PBS White House correspondent Yamiche Alcindor accused U.S. Surgeon General Jerome Adams, who is black, of racism for employing terms commonly used in his own family during Thursday’s White House press briefing.
“You’ve said that African-Americans and Latinos should avoid alcohol, drugs, and tobacco. You also said don’t do it for your own wallet, do it for ‘Big Mama’ and ‘Pop Pop,” Yamiche said before Adams cut in to add, “Grand-daddy too.”
“There are some people online that are already offended by that language and the idea you’re saying behaviors might be leading to these high death rates… Could you I guess have a response for people who might be offended by the language that you used?” Yamiche finished.
US Surgeon General Jerome Adams says black, Latino & other people of color should "avoid alcohol, tobacco and drugs." "We need you to step up," he says.
Some will find this language offensive after Adams stressed that behavior was not the issue for why more black ppl are dying.
— Yamiche Alcindor (@Yamiche) April 10, 2020
Adams responded by noting he had been meeting with leaders of the National Association for the Advancement of Colored People (NAACP) and the National Medical Association and determined that the government needed “targeted outreach to the African-American community.”
“I used the language that is used in my family,” Adams said. “I have a Puerto Rican brother-in-law. I call my grand-daddy, ‘Grand-daddy.’ I have relatives who call their grandparents ‘Big Mama.’ So that was not meant to be offensive. That’s the language that we use, and that I use and we need to continue to target our outreach to those communities.”
Thursday’s accusation was just Alcindor’s latest attempt to charge White House officials with employing racist terms amid the crisis over the Wuhan coronavirus.
In late March, Alcindor repeated the exhausted claim that identifying the novel Wuhan coronavirus with where it originated as racist, a topic that had already been addressed in the same briefing.
“There are some, at least one White House official who used the term ‘KungFlu’ referring to the fact that this virus started in China. Is that acceptable? Is it wrong?” Alcindor asked without ever naming the person she was referring to.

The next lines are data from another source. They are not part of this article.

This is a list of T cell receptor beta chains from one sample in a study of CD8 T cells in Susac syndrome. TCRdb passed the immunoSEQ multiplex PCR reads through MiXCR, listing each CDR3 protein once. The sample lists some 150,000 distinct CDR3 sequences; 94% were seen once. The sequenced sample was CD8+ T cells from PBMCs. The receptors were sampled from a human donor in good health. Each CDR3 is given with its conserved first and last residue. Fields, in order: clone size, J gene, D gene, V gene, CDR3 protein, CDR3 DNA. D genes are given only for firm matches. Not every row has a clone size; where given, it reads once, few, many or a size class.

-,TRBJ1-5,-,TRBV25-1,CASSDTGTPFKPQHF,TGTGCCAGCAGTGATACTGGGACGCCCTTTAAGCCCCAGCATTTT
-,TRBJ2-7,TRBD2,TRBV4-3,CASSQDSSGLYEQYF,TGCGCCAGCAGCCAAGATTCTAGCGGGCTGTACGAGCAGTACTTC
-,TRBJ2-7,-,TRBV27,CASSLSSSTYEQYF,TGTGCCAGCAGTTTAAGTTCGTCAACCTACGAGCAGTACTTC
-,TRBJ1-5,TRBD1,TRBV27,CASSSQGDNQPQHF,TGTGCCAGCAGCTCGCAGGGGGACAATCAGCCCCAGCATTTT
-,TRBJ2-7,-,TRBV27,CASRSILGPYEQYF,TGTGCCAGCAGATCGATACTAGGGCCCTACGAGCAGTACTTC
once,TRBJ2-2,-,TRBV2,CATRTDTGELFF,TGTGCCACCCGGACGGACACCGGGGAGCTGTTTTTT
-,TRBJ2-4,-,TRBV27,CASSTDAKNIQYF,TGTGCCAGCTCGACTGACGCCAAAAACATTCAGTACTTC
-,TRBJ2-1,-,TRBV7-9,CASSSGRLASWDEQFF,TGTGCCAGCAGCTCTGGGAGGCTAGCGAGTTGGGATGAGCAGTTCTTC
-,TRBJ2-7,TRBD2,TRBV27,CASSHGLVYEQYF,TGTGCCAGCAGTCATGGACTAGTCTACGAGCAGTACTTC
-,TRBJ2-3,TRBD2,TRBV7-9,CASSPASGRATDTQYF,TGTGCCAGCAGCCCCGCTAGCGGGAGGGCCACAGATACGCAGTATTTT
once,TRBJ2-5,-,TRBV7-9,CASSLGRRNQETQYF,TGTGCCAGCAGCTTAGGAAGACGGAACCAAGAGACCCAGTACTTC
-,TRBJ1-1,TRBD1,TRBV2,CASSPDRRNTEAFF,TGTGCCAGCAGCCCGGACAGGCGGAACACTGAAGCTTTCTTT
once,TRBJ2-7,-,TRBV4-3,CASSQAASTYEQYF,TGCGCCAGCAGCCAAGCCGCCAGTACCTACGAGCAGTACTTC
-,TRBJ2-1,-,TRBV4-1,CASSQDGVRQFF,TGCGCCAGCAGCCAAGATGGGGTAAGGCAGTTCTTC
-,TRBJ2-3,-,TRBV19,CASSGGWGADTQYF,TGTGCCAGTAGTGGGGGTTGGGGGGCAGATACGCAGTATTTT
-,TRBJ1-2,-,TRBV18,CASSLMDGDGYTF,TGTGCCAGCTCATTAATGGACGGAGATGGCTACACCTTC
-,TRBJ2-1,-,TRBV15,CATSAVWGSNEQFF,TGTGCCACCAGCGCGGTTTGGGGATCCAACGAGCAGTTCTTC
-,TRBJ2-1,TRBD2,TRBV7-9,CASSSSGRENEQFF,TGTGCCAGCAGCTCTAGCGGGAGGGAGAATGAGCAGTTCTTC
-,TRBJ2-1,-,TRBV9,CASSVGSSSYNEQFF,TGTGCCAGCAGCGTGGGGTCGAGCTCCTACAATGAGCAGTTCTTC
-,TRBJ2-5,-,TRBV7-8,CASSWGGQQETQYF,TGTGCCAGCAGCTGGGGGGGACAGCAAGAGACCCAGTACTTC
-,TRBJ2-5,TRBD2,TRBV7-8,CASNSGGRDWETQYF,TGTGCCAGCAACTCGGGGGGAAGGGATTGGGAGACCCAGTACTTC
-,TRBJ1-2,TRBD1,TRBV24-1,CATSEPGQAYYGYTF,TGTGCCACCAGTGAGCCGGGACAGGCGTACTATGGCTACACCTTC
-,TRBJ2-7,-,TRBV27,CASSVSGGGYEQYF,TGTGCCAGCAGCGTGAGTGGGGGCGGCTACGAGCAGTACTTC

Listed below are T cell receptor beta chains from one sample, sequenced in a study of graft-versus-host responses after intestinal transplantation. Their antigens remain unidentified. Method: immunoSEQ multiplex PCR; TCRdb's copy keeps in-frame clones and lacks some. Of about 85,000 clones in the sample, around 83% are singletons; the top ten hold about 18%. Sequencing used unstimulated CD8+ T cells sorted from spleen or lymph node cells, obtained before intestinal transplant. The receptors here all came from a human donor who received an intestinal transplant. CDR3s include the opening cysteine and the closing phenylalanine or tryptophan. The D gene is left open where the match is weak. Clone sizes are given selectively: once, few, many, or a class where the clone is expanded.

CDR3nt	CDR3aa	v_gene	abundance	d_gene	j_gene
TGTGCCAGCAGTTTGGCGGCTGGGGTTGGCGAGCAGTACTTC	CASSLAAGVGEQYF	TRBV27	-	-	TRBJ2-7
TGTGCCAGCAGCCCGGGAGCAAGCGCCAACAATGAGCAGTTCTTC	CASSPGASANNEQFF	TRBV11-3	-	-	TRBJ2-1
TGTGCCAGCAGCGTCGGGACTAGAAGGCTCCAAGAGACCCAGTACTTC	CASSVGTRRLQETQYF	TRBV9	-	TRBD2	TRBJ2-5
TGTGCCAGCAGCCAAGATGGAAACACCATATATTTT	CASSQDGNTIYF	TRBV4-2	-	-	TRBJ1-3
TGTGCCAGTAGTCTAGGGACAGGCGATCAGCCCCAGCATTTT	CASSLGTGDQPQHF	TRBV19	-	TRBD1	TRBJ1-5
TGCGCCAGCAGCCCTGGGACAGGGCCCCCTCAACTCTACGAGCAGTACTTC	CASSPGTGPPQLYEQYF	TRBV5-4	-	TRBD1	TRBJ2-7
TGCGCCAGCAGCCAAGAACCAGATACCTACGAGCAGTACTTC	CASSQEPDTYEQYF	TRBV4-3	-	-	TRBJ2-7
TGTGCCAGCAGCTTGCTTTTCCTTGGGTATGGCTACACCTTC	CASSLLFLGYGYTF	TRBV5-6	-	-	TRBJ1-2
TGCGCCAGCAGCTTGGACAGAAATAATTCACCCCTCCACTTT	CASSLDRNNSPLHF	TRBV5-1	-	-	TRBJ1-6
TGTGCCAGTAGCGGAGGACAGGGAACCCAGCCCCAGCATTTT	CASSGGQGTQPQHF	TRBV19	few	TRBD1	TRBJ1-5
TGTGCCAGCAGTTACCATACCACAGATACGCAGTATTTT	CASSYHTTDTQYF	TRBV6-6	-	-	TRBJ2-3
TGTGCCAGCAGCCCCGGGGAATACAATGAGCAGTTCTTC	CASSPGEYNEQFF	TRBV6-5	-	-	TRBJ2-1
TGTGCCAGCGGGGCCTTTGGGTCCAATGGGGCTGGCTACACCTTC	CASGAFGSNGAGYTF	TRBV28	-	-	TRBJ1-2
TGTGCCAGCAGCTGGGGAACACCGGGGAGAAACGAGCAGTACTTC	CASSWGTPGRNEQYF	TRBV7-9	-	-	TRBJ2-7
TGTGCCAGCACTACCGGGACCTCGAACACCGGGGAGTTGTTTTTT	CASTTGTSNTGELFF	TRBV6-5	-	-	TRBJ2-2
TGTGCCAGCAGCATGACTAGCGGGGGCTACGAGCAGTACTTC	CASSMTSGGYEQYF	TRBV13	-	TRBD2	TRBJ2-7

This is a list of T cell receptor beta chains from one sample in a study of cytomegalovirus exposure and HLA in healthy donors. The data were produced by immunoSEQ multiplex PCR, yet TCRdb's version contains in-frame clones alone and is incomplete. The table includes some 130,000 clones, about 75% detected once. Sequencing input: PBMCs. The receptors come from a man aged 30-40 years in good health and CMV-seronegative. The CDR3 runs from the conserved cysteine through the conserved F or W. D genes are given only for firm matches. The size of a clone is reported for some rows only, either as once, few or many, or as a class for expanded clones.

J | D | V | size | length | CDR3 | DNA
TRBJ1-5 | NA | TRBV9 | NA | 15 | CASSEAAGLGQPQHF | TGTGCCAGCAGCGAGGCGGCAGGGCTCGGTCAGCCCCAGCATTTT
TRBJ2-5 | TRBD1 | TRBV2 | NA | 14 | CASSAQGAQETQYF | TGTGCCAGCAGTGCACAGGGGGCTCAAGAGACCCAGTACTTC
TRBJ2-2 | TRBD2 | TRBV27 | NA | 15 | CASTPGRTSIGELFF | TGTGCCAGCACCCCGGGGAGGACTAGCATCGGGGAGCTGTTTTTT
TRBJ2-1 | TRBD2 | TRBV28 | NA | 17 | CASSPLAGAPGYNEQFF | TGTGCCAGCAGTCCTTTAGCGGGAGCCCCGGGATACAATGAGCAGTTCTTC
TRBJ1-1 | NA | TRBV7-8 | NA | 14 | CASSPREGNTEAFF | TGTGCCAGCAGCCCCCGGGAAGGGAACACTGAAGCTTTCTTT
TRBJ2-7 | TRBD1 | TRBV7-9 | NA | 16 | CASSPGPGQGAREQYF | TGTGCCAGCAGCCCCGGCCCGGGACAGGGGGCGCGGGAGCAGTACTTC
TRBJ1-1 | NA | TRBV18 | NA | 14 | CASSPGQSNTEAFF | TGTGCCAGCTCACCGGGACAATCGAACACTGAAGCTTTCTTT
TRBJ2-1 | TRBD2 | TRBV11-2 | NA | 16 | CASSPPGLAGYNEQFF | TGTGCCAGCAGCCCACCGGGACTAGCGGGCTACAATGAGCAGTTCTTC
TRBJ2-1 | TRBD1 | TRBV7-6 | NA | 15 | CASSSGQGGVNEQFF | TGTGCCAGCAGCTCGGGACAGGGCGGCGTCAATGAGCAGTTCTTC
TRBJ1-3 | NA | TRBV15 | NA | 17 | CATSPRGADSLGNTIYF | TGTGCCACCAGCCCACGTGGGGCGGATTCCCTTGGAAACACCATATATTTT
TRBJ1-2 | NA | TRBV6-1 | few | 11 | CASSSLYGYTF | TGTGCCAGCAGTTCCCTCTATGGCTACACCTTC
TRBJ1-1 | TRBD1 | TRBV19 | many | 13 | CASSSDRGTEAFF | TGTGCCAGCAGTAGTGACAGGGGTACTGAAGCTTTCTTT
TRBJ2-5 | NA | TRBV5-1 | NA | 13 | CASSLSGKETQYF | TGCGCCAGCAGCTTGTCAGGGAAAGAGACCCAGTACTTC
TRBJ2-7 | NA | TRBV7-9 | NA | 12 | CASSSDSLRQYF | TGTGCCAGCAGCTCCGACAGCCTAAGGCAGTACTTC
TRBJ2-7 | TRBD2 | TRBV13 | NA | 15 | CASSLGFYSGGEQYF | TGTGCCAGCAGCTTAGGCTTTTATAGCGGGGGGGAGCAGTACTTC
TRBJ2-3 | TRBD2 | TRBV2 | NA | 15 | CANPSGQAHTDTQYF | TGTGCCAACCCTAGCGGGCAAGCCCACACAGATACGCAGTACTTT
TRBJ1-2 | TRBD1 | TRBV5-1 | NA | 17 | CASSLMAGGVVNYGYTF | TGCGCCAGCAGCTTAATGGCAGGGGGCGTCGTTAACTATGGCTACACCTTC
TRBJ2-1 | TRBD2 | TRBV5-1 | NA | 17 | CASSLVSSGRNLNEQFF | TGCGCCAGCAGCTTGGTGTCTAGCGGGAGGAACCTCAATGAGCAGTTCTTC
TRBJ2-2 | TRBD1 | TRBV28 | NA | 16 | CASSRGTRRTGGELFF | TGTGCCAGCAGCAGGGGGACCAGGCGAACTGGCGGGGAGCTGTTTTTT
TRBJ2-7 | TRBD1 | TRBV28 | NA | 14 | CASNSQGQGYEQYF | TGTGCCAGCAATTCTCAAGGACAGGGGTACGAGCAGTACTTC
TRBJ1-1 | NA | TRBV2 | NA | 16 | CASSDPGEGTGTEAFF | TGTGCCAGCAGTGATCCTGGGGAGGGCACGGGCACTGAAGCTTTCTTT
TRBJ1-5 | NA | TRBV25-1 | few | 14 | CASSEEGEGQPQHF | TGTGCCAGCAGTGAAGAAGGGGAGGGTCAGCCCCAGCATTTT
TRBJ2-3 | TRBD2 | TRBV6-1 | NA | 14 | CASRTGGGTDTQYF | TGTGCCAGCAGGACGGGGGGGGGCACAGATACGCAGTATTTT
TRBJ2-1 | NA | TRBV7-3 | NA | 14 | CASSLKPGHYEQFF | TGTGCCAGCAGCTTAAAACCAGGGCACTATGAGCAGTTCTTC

“No, not at all,” Trump said. “It comes from China.”
PBS Reporter Yamiche Alcindor: At least one White House official used the term Kung Flu…
Trump: Say the term again.
Alcindor: A person at the White House used the term Kung Flu…
Trump: Just the term.
Alcindor: My question is…
Trump: Kung flu?
Alcindor: Kung Flu. pic.twitter.com/6nRxdyQnUd
— August Takala (@RudyTakala) March 18, 2020
It’s worth asking whether Alcindor will also criticize former President Barack Obama for using similar language in 2016.
Meanwhile, Alcindor spared no time to complain about the president being asked in Wednesday’s press briefing about Netflix’s “Tiger King,” which is the number one show on a top streaming platform, and become a cultural sensation as many Americans are consuming more entertainment during the pandemic.
Reminder: We are in a damn pandemic. https://t.co/pLdebAXJT0
— Yamiche Alcindor (@Yamiche) April 8, 2020
In fact, Alcindor has a long history of providing partisan commentary over objective reporting at the White House.
Alcindor launched into a sparring match with the president over ventilator needs just two weeks ago and was one of many reporters to deceptively edit a quote from Trump addressing the nation’s governors making it sound as if the administration was abandoning the states. Among the government-funded reporter’s other misdeeds claimed in the name of independent journalism, Alcindor earned praise for her endless perpetuating of the Russian collusion hoax and charged Trump’s visit to troops in Iraq with being a political rally.
While the list of examples to showcase Alcindor’s partisanship is practically endless, her favorite line of attack appears to be attacking anyone who disagrees with her as racist. In 2018, Alcindor accused those who support government policies in the national interest as being racist.
— CSPAN (@cspan) November 7, 2018